Zia Hassan

On Dancing

When I was a kid, I was a great dancer.

I learned moves from watching Michael Jackson and Madonna videos. I just loved the free feeling I felt while I was dancing. In fact, I was so spirited with my dance moves that family members would often ask me to dance to music at parties when I was a kid, just so they could watch me fling my body around with glee and attempt to moonwalk. I was a good dancer.

I danced like I was from another planet. Though it was Michael Jackson inspired, there wasn’t any particular style to it. It wasn’t jazz, or tap, or ballroom. I didn’t know what those things were. I didn’t even think about it. Dancing came as naturally as breathing.

At a club once in Montreal at age 7, I hit the dance floor at a restaurant where I was eating with my family. I must’ve been pretty enthused, because two female Canadian college students asked me if I’d dance with them. I was a great dancer.

As I got older, dance was a huge part of my life, but not in the official sense. I did an aerobics type dance class after school when I was 10 or so, but never really enrolled in any kind of dance lessons. Though I may have been the only boy in the class, I looked forward to it every week.

In high school, I became interested in singing and auditioned for a musical. I was expected to learn choreography and execute it properly for the first time. It wasn’t the body flinging experience I’d had when I was younger. For the first time in my life, I was a bad dancer. My moves as a child were just born of pure joy, but they weren’t dancing. This was real dance. And I was atrocious.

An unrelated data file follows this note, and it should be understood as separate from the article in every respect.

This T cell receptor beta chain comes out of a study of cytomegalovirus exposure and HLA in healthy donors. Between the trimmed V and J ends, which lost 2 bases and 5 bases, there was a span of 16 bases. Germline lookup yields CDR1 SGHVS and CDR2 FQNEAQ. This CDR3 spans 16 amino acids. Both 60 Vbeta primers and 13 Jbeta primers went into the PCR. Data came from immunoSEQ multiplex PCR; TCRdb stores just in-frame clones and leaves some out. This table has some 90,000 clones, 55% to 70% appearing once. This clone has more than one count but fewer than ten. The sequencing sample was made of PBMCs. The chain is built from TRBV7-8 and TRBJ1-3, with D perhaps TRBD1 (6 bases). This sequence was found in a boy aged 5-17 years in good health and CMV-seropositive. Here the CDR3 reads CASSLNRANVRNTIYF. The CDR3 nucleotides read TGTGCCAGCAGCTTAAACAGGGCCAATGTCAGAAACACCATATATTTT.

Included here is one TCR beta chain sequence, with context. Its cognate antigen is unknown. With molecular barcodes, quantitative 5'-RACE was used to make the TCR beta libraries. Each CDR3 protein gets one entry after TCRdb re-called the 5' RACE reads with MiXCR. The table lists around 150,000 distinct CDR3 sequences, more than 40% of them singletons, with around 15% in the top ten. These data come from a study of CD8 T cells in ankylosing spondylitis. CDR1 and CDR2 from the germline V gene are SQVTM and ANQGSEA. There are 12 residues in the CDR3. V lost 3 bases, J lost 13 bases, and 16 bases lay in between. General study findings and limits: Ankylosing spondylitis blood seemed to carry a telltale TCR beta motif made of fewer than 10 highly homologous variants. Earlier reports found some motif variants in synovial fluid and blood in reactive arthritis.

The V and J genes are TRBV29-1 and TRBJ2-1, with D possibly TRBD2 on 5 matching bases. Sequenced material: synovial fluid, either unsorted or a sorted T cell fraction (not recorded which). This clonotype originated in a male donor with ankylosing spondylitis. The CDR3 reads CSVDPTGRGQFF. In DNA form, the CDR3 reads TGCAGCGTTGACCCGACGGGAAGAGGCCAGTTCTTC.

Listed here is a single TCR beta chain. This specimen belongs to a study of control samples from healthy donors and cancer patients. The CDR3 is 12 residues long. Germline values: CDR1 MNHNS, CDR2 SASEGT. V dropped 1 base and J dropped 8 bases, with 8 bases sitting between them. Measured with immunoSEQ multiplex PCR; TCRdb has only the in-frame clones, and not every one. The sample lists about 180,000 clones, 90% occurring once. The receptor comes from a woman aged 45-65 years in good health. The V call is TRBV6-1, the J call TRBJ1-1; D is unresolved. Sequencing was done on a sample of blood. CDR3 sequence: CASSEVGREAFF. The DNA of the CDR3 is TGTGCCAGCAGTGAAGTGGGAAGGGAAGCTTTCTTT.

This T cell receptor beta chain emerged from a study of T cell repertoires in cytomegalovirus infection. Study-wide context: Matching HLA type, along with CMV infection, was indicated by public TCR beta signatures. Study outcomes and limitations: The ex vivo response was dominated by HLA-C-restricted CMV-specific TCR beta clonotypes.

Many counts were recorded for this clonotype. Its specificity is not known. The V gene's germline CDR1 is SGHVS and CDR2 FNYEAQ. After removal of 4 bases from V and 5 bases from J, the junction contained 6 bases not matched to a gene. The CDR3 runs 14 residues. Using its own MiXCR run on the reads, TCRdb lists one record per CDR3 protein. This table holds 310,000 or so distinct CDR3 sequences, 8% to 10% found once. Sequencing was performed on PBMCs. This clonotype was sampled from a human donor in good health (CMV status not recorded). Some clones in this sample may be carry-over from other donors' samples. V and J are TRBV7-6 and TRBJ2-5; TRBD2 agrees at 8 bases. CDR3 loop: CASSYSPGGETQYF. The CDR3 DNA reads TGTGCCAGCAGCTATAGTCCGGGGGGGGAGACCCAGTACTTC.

It got worse when I tried to audition for a local musical theater troupe. The reason for their denial was understandable: my singing was fine, they told me, but I needed more dance lessons. I was, again, a bad dancer.

And in college, my passion for dance extinguished at this point, I was made fun of various times when I’d dance in public.

I hated to dance, at least in public.

I stopped dancing at weddings, at parties, and at concerts. I damn near refused to do the Hora sometimes. It didn’t bother me that I’d stopped dancing in public because my original passion for dancing was strictly to entertain myself. It was simply a way to express joy.

And that’s the thing about stealing joy. None of the people who discouraged me from dancing ever meant to steal joy, but it happened anyway. Drip by drip until there was nothing left. How much joy have we stolen from each other just because the manifestation of that joy didn’t conform to the standard?

I’ve since recovered a bit. I’ll occasionally dance if the spirit moves me, or if I’m intoxicated, or if I’m in the presence of people I love and trust. Whenever I do it, I take a big breath and figure that’s probably better to let the spirit bring me into a state of dance than it is to keep the rhythm locked away in some kind of safe in my heart.

But no choreography. That’s for technicians and artists. I’m simply a human who needs to move.

PS – And if joy has indeed been stolen from you, or you have stolen it, there is a way to give and get it back. I’ll elaborate in another post.